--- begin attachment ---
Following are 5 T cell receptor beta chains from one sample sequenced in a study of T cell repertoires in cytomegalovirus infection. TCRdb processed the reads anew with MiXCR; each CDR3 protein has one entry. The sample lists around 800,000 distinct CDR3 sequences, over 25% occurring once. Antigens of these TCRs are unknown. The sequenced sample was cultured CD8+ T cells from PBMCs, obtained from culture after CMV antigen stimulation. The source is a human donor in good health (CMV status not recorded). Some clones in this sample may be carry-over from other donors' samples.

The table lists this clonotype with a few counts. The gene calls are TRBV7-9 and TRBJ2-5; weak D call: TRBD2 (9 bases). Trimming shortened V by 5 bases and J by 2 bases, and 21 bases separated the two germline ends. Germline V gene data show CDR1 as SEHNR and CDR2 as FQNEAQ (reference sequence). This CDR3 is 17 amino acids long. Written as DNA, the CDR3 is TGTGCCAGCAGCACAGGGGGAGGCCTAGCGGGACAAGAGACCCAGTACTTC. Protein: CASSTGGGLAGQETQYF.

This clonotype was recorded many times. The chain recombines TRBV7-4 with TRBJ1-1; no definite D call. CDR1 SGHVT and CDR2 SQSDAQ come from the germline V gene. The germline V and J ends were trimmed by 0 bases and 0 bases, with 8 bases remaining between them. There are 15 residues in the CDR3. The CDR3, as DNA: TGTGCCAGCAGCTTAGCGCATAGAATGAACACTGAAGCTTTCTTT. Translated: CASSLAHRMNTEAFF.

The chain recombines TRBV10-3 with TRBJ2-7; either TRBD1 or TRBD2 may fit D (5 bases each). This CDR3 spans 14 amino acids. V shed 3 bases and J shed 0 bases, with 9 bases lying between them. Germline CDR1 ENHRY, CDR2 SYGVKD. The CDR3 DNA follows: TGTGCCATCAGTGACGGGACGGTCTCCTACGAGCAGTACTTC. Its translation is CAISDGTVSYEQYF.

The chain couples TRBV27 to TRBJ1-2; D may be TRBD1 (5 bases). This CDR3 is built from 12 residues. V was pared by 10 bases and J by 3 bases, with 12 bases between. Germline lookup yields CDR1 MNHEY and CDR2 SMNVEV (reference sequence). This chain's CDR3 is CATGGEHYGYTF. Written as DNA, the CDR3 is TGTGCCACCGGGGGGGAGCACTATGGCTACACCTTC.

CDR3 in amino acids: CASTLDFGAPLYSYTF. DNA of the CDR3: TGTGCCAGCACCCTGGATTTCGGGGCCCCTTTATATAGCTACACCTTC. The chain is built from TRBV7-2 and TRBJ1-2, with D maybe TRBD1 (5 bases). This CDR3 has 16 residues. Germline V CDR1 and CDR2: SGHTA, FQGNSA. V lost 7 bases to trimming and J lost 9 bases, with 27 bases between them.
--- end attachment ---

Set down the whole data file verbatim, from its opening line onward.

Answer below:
Following are 5 T cell receptor beta chains from one sample sequenced in a study of T cell repertoires in cytomegalovirus infection. TCRdb processed the reads anew with MiXCR; each CDR3 protein has one entry. The sample lists around 800,000 distinct CDR3 sequences, over 25% occurring once. Antigens of these TCRs are unknown. The sequenced sample was cultured CD8+ T cells from PBMCs, obtained from culture after CMV antigen stimulation. The source is a human donor in good health (CMV status not recorded). Some clones in this sample may be carry-over from other donors' samples.

The table lists this clonotype with a few counts. The gene calls are TRBV7-9 and TRBJ2-5; weak D call: TRBD2 (9 bases). Trimming shortened V by 5 bases and J by 2 bases, and 21 bases separated the two germline ends. Germline V gene data show CDR1 as SEHNR and CDR2 as FQNEAQ (reference sequence). This CDR3 is 17 amino acids long. Written as DNA, the CDR3 is TGTGCCAGCAGCACAGGGGGAGGCCTAGCGGGACAAGAGACCCAGTACTTC. Protein: CASSTGGGLAGQETQYF.

This clonotype was recorded many times. The chain recombines TRBV7-4 with TRBJ1-1; no definite D call. CDR1 SGHVT and CDR2 SQSDAQ come from the germline V gene. The germline V and J ends were trimmed by 0 bases and 0 bases, with 8 bases remaining between them. There are 15 residues in the CDR3. The CDR3, as DNA: TGTGCCAGCAGCTTAGCGCATAGAATGAACACTGAAGCTTTCTTT. Translated: CASSLAHRMNTEAFF.

The chain recombines TRBV10-3 with TRBJ2-7; either TRBD1 or TRBD2 may fit D (5 bases each). This CDR3 spans 14 amino acids. V shed 3 bases and J shed 0 bases, with 9 bases lying between them. Germline CDR1 ENHRY, CDR2 SYGVKD. The CDR3 DNA follows: TGTGCCATCAGTGACGGGACGGTCTCCTACGAGCAGTACTTC. Its translation is CAISDGTVSYEQYF.

The chain couples TRBV27 to TRBJ1-2; D may be TRBD1 (5 bases). This CDR3 is built from 12 residues. V was pared by 10 bases and J by 3 bases, with 12 bases between. Germline lookup yields CDR1 MNHEY and CDR2 SMNVEV (reference sequence). This chain's CDR3 is CATGGEHYGYTF. Written as DNA, the CDR3 is TGTGCCACCGGGGGGGAGCACTATGGCTACACCTTC.

CDR3 in amino acids: CASTLDFGAPLYSYTF. DNA of the CDR3: TGTGCCAGCACCCTGGATTTCGGGGCCCCTTTATATAGCTACACCTTC. The chain is built from TRBV7-2 and TRBJ1-2, with D maybe TRBD1 (5 bases). This CDR3 has 16 residues. Germline V CDR1 and CDR2: SGHTA, FQGNSA. V lost 7 bases to trimming and J lost 9 bases, with 27 bases between them.